Zucchini pancakes? Not my finest moment, even if the remains did make an excellent serving or two of zucchini hash browns.
This “failure” in the kitchen did not deter me. In fact, it made me a little more determined to kick zucchini keister.
In this, the kitchen gods must’ve been on my side. Otherwise, why would Saveur have a lovely recipe for Zucchini Fritters in the August/September issue? Clearly, this was a sign just for me. And, smart cookie that I am, I listened to what the kitchen gods were saying.
Or, I could be really boring and acknowledge that this is the season of zucchini over-abundance and that a zucchini recipe was almost inevitable. But I mean, that version of the story is so freaking boring that it could make a person cry.
Whatever version of this story you might like better, the reality is that the Zucchini Fritters recipe is an easy one. Delicious too. I did tweak the recipe a bit though to use ingredients I already had at home. I substituted fresh thyme for the flat-lead parsley, and Manchego for Pecorino Romano.
If you’re going to make these, you should also remember something about frying something that contains an ingredient like shredded zucchini.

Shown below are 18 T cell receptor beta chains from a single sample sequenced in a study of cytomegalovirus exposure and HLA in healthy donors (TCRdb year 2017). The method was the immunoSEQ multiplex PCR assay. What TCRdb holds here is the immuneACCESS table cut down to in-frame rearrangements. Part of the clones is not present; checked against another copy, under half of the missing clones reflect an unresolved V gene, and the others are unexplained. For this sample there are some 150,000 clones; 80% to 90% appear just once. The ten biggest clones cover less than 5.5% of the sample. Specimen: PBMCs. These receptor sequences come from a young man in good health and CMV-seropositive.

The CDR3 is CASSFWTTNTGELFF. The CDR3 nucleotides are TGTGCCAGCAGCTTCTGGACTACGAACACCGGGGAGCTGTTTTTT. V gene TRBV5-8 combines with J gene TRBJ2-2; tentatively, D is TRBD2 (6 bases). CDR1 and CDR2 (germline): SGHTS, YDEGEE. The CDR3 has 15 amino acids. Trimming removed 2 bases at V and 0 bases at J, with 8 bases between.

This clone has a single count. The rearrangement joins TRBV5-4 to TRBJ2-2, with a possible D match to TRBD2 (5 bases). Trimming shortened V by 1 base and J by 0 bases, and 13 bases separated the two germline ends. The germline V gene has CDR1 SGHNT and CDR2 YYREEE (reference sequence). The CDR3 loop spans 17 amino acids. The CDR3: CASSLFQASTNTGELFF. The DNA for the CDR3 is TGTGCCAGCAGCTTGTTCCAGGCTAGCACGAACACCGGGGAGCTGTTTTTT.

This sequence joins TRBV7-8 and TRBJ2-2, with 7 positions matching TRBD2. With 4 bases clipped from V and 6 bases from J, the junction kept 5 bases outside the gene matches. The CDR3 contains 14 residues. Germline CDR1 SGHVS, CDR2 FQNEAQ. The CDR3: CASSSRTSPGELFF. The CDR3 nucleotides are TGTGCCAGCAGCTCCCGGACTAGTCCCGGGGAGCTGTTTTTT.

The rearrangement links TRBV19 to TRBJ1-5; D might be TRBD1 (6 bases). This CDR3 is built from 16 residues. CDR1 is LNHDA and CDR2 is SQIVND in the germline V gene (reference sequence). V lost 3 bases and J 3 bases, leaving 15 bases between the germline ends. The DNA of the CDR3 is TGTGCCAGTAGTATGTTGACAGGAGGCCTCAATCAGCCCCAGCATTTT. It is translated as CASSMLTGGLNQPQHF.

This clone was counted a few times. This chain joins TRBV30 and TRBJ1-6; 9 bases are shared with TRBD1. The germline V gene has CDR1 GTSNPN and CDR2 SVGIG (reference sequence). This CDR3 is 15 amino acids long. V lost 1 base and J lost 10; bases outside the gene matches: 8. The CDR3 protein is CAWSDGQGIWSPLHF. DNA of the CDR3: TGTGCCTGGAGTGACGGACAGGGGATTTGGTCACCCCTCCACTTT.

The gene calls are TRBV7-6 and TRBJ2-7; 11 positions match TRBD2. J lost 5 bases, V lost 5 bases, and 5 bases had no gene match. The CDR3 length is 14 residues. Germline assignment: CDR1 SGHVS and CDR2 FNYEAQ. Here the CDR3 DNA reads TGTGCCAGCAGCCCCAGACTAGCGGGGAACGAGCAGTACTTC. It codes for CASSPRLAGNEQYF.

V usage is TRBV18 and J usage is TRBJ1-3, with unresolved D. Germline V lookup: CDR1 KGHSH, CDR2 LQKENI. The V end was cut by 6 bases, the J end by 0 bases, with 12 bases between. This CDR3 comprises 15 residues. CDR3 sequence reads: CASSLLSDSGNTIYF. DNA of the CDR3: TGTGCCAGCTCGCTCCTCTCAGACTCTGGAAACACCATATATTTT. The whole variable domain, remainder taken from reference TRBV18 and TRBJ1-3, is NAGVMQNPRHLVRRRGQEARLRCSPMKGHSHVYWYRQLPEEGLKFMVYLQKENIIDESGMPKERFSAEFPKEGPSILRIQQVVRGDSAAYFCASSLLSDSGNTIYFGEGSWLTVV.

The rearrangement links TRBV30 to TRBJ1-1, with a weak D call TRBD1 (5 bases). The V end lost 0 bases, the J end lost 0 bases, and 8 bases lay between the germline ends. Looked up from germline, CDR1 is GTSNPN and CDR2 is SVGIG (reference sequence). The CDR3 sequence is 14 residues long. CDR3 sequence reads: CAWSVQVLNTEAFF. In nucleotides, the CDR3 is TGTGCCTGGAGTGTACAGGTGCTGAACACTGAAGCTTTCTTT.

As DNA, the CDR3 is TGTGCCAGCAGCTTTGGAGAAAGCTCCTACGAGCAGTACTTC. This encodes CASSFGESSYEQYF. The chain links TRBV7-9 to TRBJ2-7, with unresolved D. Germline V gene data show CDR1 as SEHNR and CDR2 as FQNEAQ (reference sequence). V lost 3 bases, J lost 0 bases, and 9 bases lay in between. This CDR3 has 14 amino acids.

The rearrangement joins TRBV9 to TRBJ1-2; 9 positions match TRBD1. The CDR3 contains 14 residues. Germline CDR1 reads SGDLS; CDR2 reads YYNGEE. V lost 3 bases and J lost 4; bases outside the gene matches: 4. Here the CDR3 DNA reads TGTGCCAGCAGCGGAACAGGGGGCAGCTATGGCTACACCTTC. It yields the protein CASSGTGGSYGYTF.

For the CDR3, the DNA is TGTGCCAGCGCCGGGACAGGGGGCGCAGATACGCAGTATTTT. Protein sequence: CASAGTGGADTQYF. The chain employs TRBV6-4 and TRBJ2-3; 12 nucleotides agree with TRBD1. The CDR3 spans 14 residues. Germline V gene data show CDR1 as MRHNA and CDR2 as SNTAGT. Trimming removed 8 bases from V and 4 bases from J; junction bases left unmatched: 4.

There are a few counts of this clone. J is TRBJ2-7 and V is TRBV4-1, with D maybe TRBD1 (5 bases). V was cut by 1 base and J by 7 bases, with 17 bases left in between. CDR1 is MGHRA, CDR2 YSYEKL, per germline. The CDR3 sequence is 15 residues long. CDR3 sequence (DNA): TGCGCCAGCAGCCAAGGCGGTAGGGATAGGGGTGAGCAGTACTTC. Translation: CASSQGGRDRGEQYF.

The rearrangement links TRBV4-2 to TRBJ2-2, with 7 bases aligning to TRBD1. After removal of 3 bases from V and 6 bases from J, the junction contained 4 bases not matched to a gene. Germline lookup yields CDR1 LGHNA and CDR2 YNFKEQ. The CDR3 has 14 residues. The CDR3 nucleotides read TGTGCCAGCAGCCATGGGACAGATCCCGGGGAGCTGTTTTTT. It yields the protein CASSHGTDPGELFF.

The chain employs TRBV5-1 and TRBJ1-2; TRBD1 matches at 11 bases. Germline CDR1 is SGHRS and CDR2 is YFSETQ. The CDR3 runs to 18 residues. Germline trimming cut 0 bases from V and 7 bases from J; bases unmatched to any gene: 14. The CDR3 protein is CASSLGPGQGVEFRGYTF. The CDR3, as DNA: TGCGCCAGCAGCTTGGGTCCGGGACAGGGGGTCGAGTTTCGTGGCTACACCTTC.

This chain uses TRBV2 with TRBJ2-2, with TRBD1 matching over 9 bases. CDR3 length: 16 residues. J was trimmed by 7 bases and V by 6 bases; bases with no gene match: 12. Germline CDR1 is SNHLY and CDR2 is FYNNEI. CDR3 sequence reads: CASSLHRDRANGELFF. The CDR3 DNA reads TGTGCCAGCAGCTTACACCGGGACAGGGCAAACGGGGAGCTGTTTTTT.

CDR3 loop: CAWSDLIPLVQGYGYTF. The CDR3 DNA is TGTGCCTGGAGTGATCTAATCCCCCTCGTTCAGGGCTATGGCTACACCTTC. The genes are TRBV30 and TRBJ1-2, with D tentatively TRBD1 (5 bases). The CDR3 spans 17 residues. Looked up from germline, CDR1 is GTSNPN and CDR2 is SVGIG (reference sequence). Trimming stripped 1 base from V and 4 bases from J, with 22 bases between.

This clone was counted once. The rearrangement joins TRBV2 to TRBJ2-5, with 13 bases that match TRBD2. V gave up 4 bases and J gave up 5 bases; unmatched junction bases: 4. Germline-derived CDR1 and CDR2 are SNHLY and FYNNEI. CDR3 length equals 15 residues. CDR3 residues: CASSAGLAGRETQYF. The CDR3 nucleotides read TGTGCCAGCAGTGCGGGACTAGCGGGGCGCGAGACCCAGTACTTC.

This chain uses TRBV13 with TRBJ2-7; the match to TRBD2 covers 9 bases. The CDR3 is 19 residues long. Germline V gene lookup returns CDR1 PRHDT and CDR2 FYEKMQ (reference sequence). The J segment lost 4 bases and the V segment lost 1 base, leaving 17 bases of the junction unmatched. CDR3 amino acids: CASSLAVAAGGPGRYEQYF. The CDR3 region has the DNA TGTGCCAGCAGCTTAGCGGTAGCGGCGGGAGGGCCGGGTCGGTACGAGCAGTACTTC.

The directions say to wring out the shredded zucchini after letting it drain for a while. My advice? When you think you’ve wrung the last bit of moisture out of the zucchini shreds, rearrange the shreds on a dry towel (cloth or paper) and wring ’em again.
You want the zucchini to be as dry as it can reasonably get because, if water and oil don’t mix, then water and hot oil are about a 100 times less likely to mix. In fact, if there’s too much moisture in your fritters, the oil might boil up and over the top of the pot.
And, if you’re wondering, yes, this happened to me. But only during one of the batches! And it likely was the result of the oil getting too hot as well as not having wrung the zucchini out just a smidgen bit more.
Regardless, the end product was great. I ate several of the fritters as soon as they’d cooled off enough to eat without burning my mouth. I served the leftovers for dinner the next night. For the leftovers, I simply reheated them by tossing them in my toaster oven for about 10 minutes at 350 degrees and served them with a bit of hummus.
The original recipe is on Saveur’s website. If you make them with no changes or with your own substitutions, you’ll have to tell me how they turn out.